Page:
Two trumpet players of note were lost this past year. Donald Byrd, who pioneered the use of funk and soul in jazz, died at the age of 80 on February 4, 2013. One-time Mingus trumpeter Ted Curson passed in November at the age of 77.
Several notable saxophonists were lost last year; they include Chicago stalwart Earle "Von" Freeman who was playing actively until he passed in August at the age of 88. Tenor saxophonist Dick Hafer, an alumnus of the Charles Mingus, Charlie Barnet and Woody Herman bands, to name a few, passed in December at the age of 85. Seventy-nine-year-old English soprano saxophonist Lol Coxhill passed in Julym and Danish free saxophonist John Tchicai passed in October in France at the age of 76. The sweet sound of Sam Most's flute will be heard no more; the prolific studio musician who was on countless albums passed this year at the age of 82.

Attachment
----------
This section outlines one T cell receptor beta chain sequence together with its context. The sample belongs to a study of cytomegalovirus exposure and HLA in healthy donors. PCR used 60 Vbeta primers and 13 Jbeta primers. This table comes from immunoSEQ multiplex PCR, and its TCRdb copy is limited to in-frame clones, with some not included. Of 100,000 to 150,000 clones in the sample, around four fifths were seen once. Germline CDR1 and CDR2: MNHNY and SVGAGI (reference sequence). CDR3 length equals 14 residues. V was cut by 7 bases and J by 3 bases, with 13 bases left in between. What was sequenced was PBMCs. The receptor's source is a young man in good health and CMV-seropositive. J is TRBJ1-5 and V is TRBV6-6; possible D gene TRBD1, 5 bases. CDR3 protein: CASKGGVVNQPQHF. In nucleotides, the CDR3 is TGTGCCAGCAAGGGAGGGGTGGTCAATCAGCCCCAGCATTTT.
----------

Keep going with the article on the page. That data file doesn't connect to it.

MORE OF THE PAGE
The drummer Pete LaRoca Sims, who played with saxophone titans Sonny Rollins, Jackie McClean, Charles Lloyd and John Coltrane, passed in November at the age of 74. Drummer and influential teacher Freddie Gruber passed in October at the age of 84. Drummer Sonny Igoe who worked with Woody Herman and Benny Goodman passed at the age of 88. Ed Shaughnessy, who was the mainstay drummer of the big band on Johnny Carson's Tonight Show, left us this year at the age of 84. Ravi Shankar, the Indian sitar player that introduced the Carnatic rhythms of his homeland to Western artists, influencing musicians from the Beatles to John Coltrane, (Coltrane named his son Ravi after Mr. Shankar) was 92. Just last month we lost the beautiful baritone of Bobby "Blue" Bland at the age of 83. Melvin Ryne, whose B3 organ sounds accompanied the great Wes Montgomery, passed at the age of 76.